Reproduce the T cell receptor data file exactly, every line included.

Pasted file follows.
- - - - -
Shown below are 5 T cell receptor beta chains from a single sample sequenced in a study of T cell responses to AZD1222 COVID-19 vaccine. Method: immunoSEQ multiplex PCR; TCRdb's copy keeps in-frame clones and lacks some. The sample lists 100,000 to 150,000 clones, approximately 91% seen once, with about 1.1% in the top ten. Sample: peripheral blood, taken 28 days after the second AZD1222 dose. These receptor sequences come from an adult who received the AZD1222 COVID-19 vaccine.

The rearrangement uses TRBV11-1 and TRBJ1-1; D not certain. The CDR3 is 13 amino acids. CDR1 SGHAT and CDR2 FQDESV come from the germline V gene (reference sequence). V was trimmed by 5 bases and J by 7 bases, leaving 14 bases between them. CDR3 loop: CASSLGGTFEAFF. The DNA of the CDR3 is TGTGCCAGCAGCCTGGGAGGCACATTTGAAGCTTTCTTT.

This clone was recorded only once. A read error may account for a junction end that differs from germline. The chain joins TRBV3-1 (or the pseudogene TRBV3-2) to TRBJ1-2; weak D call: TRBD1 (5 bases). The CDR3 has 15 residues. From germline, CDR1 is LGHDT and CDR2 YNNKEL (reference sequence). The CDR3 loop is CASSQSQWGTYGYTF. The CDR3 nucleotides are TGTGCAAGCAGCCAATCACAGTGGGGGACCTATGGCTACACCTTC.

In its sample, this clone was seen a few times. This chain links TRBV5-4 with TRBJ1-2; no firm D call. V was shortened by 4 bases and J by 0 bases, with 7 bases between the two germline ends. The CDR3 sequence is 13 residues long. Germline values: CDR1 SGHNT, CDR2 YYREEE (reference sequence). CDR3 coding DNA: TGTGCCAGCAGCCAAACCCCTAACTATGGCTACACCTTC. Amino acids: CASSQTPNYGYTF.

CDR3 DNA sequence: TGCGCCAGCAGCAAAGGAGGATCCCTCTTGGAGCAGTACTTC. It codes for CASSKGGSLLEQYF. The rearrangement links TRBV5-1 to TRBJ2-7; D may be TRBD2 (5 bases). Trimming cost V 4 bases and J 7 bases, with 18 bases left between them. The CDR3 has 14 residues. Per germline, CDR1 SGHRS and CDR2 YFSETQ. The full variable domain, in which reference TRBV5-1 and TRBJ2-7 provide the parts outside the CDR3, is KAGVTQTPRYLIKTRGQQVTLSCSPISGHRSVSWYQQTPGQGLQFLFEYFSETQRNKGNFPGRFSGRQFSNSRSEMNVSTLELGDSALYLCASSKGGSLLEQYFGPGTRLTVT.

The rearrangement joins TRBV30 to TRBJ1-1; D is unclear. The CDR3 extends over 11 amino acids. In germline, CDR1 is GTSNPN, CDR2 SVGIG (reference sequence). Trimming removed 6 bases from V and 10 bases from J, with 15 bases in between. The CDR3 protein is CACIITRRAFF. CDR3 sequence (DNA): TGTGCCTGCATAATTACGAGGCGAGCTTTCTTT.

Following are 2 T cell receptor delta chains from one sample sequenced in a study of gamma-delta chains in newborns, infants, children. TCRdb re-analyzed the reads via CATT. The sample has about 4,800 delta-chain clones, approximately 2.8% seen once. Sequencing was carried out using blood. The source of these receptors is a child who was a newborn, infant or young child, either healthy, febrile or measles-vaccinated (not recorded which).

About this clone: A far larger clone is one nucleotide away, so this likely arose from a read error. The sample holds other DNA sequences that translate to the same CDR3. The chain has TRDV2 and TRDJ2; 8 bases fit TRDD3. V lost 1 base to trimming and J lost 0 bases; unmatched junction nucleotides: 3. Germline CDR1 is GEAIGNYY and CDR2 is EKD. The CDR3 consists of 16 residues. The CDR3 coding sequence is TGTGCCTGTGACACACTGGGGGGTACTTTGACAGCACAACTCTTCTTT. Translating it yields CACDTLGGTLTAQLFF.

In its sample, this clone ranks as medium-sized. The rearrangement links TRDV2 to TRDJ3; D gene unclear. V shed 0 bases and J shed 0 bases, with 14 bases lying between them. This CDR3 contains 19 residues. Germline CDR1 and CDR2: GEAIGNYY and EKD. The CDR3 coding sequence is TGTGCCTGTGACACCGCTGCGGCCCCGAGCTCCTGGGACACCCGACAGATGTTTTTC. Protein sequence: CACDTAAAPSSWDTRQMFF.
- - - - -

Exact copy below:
Shown below are 5 T cell receptor beta chains from a single sample sequenced in a study of T cell responses to AZD1222 COVID-19 vaccine. Method: immunoSEQ multiplex PCR; TCRdb's copy keeps in-frame clones and lacks some. The sample lists 100,000 to 150,000 clones, approximately 91% seen once, with about 1.1% in the top ten. Sample: peripheral blood, taken 28 days after the second AZD1222 dose. These receptor sequences come from an adult who received the AZD1222 COVID-19 vaccine.

The rearrangement uses TRBV11-1 and TRBJ1-1; D not certain. The CDR3 is 13 amino acids. CDR1 SGHAT and CDR2 FQDESV come from the germline V gene (reference sequence). V was trimmed by 5 bases and J by 7 bases, leaving 14 bases between them. CDR3 loop: CASSLGGTFEAFF. The DNA of the CDR3 is TGTGCCAGCAGCCTGGGAGGCACATTTGAAGCTTTCTTT.

This clone was recorded only once. A read error may account for a junction end that differs from germline. The chain joins TRBV3-1 (or the pseudogene TRBV3-2) to TRBJ1-2; weak D call: TRBD1 (5 bases). The CDR3 has 15 residues. From germline, CDR1 is LGHDT and CDR2 YNNKEL (reference sequence). The CDR3 loop is CASSQSQWGTYGYTF. The CDR3 nucleotides are TGTGCAAGCAGCCAATCACAGTGGGGGACCTATGGCTACACCTTC.

In its sample, this clone was seen a few times. This chain links TRBV5-4 with TRBJ1-2; no firm D call. V was shortened by 4 bases and J by 0 bases, with 7 bases between the two germline ends. The CDR3 sequence is 13 residues long. Germline values: CDR1 SGHNT, CDR2 YYREEE (reference sequence). CDR3 coding DNA: TGTGCCAGCAGCCAAACCCCTAACTATGGCTACACCTTC. Amino acids: CASSQTPNYGYTF.

CDR3 DNA sequence: TGCGCCAGCAGCAAAGGAGGATCCCTCTTGGAGCAGTACTTC. It codes for CASSKGGSLLEQYF. The rearrangement links TRBV5-1 to TRBJ2-7; D may be TRBD2 (5 bases). Trimming cost V 4 bases and J 7 bases, with 18 bases left between them. The CDR3 has 14 residues. Per germline, CDR1 SGHRS and CDR2 YFSETQ. The full variable domain, in which reference TRBV5-1 and TRBJ2-7 provide the parts outside the CDR3, is KAGVTQTPRYLIKTRGQQVTLSCSPISGHRSVSWYQQTPGQGLQFLFEYFSETQRNKGNFPGRFSGRQFSNSRSEMNVSTLELGDSALYLCASSKGGSLLEQYFGPGTRLTVT.

The rearrangement joins TRBV30 to TRBJ1-1; D is unclear. The CDR3 extends over 11 amino acids. In germline, CDR1 is GTSNPN, CDR2 SVGIG (reference sequence). Trimming removed 6 bases from V and 10 bases from J, with 15 bases in between. The CDR3 protein is CACIITRRAFF. CDR3 sequence (DNA): TGTGCCTGCATAATTACGAGGCGAGCTTTCTTT.

Following are 2 T cell receptor delta chains from one sample sequenced in a study of gamma-delta chains in newborns, infants, children. TCRdb re-analyzed the reads via CATT. The sample has about 4,800 delta-chain clones, approximately 2.8% seen once. Sequencing was carried out using blood. The source of these receptors is a child who was a newborn, infant or young child, either healthy, febrile or measles-vaccinated (not recorded which).

About this clone: A far larger clone is one nucleotide away, so this likely arose from a read error. The sample holds other DNA sequences that translate to the same CDR3. The chain has TRDV2 and TRDJ2; 8 bases fit TRDD3. V lost 1 base to trimming and J lost 0 bases; unmatched junction nucleotides: 3. Germline CDR1 is GEAIGNYY and CDR2 is EKD. The CDR3 consists of 16 residues. The CDR3 coding sequence is TGTGCCTGTGACACACTGGGGGGTACTTTGACAGCACAACTCTTCTTT. Translating it yields CACDTLGGTLTAQLFF.

In its sample, this clone ranks as medium-sized. The rearrangement links TRDV2 to TRDJ3; D gene unclear. V shed 0 bases and J shed 0 bases, with 14 bases lying between them. This CDR3 contains 19 residues. Germline CDR1 and CDR2: GEAIGNYY and EKD. The CDR3 coding sequence is TGTGCCTGTGACACCGCTGCGGCCCCGAGCTCCTGGGACACCCGACAGATGTTTTTC. Protein sequence: CACDTAAAPSSWDTRQMFF.